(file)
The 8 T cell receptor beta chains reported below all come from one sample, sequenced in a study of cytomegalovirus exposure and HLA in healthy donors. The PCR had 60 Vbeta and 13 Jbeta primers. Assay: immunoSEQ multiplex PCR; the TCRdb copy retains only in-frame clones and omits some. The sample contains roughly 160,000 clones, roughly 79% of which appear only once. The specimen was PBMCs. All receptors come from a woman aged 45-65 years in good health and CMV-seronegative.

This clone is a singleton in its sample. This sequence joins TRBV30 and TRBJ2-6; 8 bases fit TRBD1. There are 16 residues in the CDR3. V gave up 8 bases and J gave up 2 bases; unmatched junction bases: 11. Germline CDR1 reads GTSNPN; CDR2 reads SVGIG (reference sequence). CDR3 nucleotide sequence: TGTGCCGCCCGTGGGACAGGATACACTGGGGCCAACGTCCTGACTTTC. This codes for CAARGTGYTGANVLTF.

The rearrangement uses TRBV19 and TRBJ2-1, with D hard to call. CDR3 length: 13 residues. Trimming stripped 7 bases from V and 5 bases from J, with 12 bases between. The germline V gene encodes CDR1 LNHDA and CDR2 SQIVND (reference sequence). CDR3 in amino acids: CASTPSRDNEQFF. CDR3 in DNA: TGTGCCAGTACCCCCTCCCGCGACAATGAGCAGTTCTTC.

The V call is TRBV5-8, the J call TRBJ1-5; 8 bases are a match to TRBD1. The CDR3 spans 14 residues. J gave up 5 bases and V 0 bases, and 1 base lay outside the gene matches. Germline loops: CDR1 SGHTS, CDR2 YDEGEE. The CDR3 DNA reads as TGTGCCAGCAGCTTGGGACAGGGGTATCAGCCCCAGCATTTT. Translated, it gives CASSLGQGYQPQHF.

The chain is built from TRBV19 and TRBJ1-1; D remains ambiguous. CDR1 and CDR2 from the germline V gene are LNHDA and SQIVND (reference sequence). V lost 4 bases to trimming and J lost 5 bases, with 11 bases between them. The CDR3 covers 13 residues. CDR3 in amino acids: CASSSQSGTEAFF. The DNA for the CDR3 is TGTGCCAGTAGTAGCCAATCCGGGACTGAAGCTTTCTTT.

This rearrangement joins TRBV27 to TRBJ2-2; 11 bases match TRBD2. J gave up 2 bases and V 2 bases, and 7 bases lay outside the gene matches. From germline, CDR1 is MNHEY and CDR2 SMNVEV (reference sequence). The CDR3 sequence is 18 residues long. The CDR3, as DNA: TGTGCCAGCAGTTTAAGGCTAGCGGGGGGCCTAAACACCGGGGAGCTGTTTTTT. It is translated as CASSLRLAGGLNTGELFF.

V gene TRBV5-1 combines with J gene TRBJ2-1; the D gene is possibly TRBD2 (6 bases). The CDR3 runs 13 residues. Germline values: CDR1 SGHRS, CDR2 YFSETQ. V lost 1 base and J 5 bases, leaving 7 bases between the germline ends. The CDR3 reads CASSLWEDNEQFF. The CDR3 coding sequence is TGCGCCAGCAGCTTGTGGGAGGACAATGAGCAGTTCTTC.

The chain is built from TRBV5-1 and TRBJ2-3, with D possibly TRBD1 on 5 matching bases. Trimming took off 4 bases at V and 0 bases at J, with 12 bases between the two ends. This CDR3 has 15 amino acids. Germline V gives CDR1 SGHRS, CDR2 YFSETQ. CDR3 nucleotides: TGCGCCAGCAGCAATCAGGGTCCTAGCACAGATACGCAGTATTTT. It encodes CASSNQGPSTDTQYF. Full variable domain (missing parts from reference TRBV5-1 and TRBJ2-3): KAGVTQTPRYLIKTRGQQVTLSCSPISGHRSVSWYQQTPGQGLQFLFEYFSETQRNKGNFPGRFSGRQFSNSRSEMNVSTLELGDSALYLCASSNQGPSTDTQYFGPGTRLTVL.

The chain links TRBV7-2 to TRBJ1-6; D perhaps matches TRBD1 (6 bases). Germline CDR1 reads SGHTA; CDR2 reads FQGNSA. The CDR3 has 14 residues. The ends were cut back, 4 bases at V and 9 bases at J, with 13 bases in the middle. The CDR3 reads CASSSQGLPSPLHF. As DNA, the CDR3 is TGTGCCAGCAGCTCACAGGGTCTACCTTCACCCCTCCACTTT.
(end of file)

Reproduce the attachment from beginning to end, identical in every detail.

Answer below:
The 8 T cell receptor beta chains reported below all come from one sample, sequenced in a study of cytomegalovirus exposure and HLA in healthy donors. The PCR had 60 Vbeta and 13 Jbeta primers. Assay: immunoSEQ multiplex PCR; the TCRdb copy retains only in-frame clones and omits some. The sample contains roughly 160,000 clones, roughly 79% of which appear only once. The specimen was PBMCs. All receptors come from a woman aged 45-65 years in good health and CMV-seronegative.

This clone is a singleton in its sample. This sequence joins TRBV30 and TRBJ2-6; 8 bases fit TRBD1. There are 16 residues in the CDR3. V gave up 8 bases and J gave up 2 bases; unmatched junction bases: 11. Germline CDR1 reads GTSNPN; CDR2 reads SVGIG (reference sequence). CDR3 nucleotide sequence: TGTGCCGCCCGTGGGACAGGATACACTGGGGCCAACGTCCTGACTTTC. This codes for CAARGTGYTGANVLTF.

The rearrangement uses TRBV19 and TRBJ2-1, with D hard to call. CDR3 length: 13 residues. Trimming stripped 7 bases from V and 5 bases from J, with 12 bases between. The germline V gene encodes CDR1 LNHDA and CDR2 SQIVND (reference sequence). CDR3 in amino acids: CASTPSRDNEQFF. CDR3 in DNA: TGTGCCAGTACCCCCTCCCGCGACAATGAGCAGTTCTTC.

The V call is TRBV5-8, the J call TRBJ1-5; 8 bases are a match to TRBD1. The CDR3 spans 14 residues. J gave up 5 bases and V 0 bases, and 1 base lay outside the gene matches. Germline loops: CDR1 SGHTS, CDR2 YDEGEE. The CDR3 DNA reads as TGTGCCAGCAGCTTGGGACAGGGGTATCAGCCCCAGCATTTT. Translated, it gives CASSLGQGYQPQHF.

The chain is built from TRBV19 and TRBJ1-1; D remains ambiguous. CDR1 and CDR2 from the germline V gene are LNHDA and SQIVND (reference sequence). V lost 4 bases to trimming and J lost 5 bases, with 11 bases between them. The CDR3 covers 13 residues. CDR3 in amino acids: CASSSQSGTEAFF. The DNA for the CDR3 is TGTGCCAGTAGTAGCCAATCCGGGACTGAAGCTTTCTTT.

This rearrangement joins TRBV27 to TRBJ2-2; 11 bases match TRBD2. J gave up 2 bases and V 2 bases, and 7 bases lay outside the gene matches. From germline, CDR1 is MNHEY and CDR2 SMNVEV (reference sequence). The CDR3 sequence is 18 residues long. The CDR3, as DNA: TGTGCCAGCAGTTTAAGGCTAGCGGGGGGCCTAAACACCGGGGAGCTGTTTTTT. It is translated as CASSLRLAGGLNTGELFF.

V gene TRBV5-1 combines with J gene TRBJ2-1; the D gene is possibly TRBD2 (6 bases). The CDR3 runs 13 residues. Germline values: CDR1 SGHRS, CDR2 YFSETQ. V lost 1 base and J 5 bases, leaving 7 bases between the germline ends. The CDR3 reads CASSLWEDNEQFF. The CDR3 coding sequence is TGCGCCAGCAGCTTGTGGGAGGACAATGAGCAGTTCTTC.

The chain is built from TRBV5-1 and TRBJ2-3, with D possibly TRBD1 on 5 matching bases. Trimming took off 4 bases at V and 0 bases at J, with 12 bases between the two ends. This CDR3 has 15 amino acids. Germline V gives CDR1 SGHRS, CDR2 YFSETQ. CDR3 nucleotides: TGCGCCAGCAGCAATCAGGGTCCTAGCACAGATACGCAGTATTTT. It encodes CASSNQGPSTDTQYF. Full variable domain (missing parts from reference TRBV5-1 and TRBJ2-3): KAGVTQTPRYLIKTRGQQVTLSCSPISGHRSVSWYQQTPGQGLQFLFEYFSETQRNKGNFPGRFSGRQFSNSRSEMNVSTLELGDSALYLCASSNQGPSTDTQYFGPGTRLTVL.

The chain links TRBV7-2 to TRBJ1-6; D perhaps matches TRBD1 (6 bases). Germline CDR1 reads SGHTA; CDR2 reads FQGNSA. The CDR3 has 14 residues. The ends were cut back, 4 bases at V and 9 bases at J, with 13 bases in the middle. The CDR3 reads CASSSQGLPSPLHF. As DNA, the CDR3 is TGTGCCAGCAGCTCACAGGGTCTACCTTCACCCCTCCACTTT.